“When an object falls, it gains both speed and kinetic energy. The increase in speed is proportional to the distance traveled: if the distance that an object falls doubles, its speed will also double.” A Physics Lesson by Brian Kross. “The object’s kinetic energy is proportional to the square of its speed.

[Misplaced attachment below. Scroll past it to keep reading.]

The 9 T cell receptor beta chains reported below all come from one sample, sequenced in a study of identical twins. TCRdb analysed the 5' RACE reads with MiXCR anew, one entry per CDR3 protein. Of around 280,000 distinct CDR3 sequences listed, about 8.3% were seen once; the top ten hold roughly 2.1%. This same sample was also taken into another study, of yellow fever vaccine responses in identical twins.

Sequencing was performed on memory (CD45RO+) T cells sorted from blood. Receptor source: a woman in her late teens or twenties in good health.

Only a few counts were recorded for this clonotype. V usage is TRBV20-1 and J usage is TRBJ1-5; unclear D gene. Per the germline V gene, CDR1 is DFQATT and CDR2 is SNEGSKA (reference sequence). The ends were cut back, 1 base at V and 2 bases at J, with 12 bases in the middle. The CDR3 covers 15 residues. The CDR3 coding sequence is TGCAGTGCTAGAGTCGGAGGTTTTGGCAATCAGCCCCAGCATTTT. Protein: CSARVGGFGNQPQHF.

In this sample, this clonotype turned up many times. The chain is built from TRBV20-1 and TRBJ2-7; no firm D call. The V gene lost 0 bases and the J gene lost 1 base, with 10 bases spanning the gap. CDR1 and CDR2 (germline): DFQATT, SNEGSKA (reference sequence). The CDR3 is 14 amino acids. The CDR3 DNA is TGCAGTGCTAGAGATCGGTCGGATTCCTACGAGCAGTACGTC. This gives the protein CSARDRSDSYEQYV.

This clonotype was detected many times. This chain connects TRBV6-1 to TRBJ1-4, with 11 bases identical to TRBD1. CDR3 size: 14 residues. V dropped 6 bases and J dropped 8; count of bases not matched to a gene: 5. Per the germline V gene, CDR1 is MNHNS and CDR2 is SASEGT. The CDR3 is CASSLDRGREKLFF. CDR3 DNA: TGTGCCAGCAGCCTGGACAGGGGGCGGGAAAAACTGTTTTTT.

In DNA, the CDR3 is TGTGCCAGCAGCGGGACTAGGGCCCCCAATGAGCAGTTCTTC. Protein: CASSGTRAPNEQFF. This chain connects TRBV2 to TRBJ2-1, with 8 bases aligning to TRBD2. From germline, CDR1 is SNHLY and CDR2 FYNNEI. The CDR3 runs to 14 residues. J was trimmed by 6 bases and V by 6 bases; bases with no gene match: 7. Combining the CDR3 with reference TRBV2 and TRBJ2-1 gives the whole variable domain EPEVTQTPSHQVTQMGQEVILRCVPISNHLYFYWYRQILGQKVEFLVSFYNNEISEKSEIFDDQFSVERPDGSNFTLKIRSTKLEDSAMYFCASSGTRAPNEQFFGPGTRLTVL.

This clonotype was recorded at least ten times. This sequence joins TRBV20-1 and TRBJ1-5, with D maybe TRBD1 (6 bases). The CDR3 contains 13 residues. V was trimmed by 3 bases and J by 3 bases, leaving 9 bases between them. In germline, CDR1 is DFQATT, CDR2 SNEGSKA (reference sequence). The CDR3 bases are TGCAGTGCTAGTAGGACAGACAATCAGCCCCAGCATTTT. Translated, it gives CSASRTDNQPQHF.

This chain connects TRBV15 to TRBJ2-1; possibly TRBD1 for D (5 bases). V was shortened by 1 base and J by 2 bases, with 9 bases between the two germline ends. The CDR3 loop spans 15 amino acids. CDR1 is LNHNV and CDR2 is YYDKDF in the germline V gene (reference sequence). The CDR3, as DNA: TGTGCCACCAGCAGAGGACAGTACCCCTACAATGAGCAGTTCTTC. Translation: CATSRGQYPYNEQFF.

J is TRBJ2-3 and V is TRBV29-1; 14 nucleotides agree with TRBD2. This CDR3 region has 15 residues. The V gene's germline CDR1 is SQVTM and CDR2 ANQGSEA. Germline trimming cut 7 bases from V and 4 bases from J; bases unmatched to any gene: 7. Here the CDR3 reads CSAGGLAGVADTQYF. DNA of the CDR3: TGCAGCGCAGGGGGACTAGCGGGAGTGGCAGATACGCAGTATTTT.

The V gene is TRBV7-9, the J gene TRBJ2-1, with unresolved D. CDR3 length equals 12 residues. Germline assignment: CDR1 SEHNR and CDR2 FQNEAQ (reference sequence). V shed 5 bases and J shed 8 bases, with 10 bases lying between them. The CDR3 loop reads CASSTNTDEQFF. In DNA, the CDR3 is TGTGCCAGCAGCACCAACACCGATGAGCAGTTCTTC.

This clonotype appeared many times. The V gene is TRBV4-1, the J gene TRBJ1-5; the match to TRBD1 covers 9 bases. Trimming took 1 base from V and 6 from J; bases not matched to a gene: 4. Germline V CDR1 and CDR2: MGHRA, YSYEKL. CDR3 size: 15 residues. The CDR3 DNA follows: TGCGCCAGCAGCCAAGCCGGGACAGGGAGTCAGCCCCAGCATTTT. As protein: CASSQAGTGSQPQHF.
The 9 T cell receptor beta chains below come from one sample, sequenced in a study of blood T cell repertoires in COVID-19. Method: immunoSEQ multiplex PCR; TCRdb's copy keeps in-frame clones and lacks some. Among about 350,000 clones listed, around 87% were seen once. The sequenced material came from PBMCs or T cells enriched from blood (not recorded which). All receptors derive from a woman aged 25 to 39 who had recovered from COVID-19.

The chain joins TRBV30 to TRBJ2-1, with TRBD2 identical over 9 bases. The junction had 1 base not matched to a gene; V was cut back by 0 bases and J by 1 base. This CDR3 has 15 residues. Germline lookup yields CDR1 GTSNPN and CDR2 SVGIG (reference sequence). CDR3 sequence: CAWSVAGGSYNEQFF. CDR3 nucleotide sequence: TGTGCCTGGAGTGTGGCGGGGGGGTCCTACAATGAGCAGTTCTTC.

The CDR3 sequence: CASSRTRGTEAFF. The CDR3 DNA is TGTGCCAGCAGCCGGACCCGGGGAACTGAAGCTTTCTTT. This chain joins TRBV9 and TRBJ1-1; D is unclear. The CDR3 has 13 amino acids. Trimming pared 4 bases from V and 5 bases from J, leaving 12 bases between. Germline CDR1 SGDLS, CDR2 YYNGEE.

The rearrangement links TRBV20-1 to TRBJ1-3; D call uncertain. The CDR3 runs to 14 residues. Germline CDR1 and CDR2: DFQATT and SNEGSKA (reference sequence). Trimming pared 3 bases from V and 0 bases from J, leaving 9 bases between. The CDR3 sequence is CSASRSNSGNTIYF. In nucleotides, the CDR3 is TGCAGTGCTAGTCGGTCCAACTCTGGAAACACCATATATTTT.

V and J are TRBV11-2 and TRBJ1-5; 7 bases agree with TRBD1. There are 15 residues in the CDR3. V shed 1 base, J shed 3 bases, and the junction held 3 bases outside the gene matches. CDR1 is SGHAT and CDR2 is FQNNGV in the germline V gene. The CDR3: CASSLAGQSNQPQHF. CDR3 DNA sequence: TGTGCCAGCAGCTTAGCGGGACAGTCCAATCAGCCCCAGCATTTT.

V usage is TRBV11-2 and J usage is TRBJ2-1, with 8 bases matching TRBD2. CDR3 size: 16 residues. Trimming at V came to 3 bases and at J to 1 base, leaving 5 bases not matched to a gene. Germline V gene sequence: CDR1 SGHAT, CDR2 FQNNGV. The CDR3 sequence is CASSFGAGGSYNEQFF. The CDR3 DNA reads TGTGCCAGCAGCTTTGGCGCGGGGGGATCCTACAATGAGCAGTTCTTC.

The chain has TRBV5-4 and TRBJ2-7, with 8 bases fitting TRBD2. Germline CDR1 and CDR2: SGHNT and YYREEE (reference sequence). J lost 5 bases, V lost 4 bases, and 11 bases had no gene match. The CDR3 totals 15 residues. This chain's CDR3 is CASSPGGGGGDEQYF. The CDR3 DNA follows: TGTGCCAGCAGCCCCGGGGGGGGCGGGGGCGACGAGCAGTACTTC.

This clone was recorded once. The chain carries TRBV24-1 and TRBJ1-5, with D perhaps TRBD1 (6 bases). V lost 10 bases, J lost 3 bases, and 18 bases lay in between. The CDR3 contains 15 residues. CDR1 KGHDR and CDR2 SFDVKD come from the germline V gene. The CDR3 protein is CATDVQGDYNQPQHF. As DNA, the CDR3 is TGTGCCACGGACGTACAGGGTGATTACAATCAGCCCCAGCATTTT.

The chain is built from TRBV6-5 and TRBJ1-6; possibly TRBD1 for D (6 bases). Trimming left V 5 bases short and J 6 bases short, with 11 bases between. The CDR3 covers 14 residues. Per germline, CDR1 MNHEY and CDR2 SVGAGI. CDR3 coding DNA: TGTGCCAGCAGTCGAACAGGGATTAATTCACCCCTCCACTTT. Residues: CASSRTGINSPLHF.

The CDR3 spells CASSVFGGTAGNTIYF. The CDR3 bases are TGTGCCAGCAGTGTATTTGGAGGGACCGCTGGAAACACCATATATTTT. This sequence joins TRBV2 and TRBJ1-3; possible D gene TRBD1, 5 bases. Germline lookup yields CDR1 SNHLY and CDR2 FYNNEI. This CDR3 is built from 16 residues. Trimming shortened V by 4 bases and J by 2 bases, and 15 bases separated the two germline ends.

This means that an object will have four times as much kinetic energy if it doubles in speed.” “We can use this equation for calculating how far and fast an object falls: “Kinetic Energy = ½ Mass x Acceleration”. The units are usually given in joules (J).” “This equation is often written as “KE = ½mv²”, where m is the object’s mass and v is its velocity (speed).” The second law of motion states that an object will always come to a stop. It may slow down or speed up, but objects have never been observed with negative kinetic energy. The only exception would be if there was friction slowing it down. This means that when you drop something off your desk, it doesn’t just keep going forever.”